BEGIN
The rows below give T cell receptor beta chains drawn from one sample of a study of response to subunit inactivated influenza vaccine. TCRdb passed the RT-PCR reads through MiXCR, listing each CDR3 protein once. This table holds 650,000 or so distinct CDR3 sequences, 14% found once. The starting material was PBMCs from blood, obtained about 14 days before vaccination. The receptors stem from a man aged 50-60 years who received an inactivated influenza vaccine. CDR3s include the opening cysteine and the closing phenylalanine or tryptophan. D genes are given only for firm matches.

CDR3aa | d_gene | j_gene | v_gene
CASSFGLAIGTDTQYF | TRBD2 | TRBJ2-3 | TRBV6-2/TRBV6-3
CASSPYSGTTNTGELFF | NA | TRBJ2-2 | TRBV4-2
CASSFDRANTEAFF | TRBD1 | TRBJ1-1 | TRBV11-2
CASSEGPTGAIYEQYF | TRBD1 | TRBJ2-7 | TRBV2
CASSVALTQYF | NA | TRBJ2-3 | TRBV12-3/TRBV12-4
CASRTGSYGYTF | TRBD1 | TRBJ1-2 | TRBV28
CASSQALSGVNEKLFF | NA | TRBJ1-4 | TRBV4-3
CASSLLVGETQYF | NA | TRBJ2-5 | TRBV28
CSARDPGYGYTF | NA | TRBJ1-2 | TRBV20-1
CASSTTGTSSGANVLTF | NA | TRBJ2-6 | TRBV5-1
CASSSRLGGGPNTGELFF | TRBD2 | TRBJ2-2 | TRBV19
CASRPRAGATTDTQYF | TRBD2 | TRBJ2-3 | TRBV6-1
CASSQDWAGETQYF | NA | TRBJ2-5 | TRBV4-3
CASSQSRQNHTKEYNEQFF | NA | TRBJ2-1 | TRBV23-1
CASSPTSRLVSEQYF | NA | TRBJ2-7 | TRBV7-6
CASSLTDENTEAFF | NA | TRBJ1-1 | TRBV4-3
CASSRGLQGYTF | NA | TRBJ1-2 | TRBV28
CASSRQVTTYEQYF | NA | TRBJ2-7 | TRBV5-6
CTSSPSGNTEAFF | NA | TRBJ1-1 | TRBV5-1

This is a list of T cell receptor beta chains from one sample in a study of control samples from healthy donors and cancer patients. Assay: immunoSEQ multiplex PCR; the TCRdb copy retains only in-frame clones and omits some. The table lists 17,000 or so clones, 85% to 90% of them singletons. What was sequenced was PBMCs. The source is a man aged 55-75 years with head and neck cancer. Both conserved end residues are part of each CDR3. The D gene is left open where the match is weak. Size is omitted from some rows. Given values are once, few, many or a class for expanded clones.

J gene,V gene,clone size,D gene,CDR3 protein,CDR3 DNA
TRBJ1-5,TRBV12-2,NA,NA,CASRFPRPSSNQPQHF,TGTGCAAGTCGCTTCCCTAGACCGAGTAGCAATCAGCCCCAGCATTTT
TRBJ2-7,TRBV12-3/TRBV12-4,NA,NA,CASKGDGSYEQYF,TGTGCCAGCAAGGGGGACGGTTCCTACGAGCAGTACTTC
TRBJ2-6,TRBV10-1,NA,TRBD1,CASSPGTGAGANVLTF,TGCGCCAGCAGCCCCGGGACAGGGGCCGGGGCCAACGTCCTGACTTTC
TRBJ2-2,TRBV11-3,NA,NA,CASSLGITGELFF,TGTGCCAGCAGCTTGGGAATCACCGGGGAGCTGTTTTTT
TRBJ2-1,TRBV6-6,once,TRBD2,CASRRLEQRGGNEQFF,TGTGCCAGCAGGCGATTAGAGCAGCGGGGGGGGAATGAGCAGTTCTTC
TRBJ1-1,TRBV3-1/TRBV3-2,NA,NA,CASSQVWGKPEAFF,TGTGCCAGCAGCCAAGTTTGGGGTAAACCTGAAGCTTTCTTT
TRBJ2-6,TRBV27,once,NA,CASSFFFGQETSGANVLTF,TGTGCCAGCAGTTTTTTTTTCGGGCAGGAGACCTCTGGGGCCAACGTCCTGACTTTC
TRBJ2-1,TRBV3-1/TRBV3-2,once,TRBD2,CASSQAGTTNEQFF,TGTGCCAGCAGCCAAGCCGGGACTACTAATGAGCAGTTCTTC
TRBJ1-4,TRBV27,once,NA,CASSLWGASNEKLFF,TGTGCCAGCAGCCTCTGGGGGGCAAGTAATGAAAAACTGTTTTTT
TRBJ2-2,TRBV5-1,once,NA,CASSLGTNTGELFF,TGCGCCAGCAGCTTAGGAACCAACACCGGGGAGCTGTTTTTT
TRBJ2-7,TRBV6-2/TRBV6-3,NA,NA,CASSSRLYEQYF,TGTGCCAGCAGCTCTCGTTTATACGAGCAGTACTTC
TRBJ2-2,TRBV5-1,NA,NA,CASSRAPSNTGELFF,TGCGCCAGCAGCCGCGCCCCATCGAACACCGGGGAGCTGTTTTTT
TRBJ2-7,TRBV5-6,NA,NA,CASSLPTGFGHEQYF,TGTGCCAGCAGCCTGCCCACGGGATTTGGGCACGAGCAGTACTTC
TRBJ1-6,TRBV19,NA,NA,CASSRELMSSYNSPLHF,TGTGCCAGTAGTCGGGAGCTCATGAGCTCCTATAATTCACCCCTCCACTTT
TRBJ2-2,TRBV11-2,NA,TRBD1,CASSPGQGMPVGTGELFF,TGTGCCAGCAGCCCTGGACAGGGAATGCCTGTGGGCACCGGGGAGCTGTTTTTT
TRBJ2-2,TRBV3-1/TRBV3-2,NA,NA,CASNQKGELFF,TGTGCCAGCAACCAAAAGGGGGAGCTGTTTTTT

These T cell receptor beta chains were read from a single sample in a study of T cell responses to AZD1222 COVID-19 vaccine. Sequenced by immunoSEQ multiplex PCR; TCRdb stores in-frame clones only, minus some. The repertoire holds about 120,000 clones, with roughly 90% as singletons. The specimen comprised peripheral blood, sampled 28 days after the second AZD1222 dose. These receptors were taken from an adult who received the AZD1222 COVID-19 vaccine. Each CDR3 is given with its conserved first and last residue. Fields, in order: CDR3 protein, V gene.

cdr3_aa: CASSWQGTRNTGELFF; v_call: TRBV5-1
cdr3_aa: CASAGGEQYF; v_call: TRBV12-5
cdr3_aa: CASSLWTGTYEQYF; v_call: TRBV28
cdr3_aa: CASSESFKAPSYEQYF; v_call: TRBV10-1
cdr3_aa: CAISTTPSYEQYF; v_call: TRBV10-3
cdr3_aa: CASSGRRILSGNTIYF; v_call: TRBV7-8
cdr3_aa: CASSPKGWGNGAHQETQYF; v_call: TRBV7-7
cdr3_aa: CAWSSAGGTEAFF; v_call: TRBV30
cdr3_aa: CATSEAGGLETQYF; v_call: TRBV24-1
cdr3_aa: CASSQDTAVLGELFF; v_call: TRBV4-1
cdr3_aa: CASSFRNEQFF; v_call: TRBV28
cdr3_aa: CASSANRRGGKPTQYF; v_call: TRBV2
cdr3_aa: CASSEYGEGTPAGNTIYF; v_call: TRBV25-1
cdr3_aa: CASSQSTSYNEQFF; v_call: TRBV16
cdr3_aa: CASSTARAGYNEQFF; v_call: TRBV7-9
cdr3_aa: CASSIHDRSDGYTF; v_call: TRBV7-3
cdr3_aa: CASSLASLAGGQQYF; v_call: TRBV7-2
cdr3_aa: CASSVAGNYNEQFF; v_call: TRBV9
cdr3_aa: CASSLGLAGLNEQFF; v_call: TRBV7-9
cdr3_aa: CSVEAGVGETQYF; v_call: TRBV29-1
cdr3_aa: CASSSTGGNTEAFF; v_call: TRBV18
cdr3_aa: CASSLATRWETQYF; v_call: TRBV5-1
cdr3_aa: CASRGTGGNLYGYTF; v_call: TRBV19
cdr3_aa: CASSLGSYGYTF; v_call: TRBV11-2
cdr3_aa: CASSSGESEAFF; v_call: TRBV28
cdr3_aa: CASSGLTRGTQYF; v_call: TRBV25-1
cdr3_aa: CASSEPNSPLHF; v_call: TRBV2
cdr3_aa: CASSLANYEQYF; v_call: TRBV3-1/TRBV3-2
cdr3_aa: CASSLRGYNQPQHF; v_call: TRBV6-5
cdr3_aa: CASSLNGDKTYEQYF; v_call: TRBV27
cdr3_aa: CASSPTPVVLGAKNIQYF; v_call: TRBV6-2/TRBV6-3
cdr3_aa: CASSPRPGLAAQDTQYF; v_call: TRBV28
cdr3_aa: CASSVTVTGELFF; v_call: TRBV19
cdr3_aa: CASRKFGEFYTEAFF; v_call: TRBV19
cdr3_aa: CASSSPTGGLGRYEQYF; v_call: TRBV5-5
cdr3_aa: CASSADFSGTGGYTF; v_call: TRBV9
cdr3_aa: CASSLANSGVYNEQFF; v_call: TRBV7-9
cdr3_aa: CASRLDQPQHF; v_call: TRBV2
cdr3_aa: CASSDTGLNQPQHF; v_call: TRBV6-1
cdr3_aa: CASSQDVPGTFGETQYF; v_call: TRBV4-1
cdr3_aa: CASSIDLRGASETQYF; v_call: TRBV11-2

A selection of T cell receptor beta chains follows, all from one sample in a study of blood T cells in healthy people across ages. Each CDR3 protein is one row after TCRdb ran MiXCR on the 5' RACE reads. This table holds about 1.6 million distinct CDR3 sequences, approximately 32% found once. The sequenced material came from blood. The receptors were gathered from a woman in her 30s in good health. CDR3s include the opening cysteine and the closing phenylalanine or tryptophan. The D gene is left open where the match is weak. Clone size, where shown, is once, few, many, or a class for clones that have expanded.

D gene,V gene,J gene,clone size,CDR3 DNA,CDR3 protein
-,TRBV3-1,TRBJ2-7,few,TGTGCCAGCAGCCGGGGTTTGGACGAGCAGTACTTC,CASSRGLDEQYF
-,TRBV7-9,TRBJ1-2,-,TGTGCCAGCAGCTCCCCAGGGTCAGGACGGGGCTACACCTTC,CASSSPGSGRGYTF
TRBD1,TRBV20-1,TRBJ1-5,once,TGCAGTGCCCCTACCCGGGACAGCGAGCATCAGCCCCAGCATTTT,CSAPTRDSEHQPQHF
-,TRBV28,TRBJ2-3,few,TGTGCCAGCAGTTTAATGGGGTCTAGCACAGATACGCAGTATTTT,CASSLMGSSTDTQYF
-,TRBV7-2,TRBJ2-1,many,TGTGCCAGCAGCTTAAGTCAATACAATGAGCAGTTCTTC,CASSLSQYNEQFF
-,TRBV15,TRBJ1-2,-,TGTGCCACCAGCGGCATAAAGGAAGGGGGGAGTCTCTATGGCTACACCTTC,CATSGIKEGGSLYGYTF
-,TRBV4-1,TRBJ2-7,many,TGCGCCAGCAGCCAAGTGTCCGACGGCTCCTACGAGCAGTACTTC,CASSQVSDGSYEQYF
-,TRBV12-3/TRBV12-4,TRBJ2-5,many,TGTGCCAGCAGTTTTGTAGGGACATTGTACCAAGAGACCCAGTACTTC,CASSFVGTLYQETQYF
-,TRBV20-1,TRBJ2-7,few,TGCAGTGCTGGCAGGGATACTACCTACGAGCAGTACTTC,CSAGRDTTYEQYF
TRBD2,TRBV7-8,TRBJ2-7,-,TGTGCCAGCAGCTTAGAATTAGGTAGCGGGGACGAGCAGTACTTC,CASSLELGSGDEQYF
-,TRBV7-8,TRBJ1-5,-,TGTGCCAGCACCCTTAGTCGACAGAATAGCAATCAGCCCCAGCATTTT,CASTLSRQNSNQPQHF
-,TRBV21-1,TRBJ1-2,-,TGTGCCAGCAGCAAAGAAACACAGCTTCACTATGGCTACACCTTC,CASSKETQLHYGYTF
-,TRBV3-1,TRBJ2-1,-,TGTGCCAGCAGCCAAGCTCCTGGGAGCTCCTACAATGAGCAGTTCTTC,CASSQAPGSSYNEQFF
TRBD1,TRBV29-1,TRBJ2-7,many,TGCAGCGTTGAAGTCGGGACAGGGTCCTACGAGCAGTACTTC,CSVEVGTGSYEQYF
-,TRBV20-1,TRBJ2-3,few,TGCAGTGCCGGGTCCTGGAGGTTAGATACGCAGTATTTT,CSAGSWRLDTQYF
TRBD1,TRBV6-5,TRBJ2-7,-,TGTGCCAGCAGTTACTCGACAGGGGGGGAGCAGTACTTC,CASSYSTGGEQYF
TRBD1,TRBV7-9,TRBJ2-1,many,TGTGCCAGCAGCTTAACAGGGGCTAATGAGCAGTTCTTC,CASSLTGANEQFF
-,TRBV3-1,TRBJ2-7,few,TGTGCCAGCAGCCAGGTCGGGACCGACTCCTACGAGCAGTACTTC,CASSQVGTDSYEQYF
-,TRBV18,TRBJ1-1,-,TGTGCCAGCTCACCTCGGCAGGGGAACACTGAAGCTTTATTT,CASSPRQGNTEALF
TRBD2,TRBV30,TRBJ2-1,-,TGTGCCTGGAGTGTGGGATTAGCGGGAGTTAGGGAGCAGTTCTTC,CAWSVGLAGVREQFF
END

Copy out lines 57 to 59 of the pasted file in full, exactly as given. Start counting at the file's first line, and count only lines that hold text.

cdr3_aa: CASSLASLAGGQQYF; v_call: TRBV7-2
cdr3_aa: CASSVAGNYNEQFF; v_call: TRBV9
cdr3_aa: CASSLGLAGLNEQFF; v_call: TRBV7-9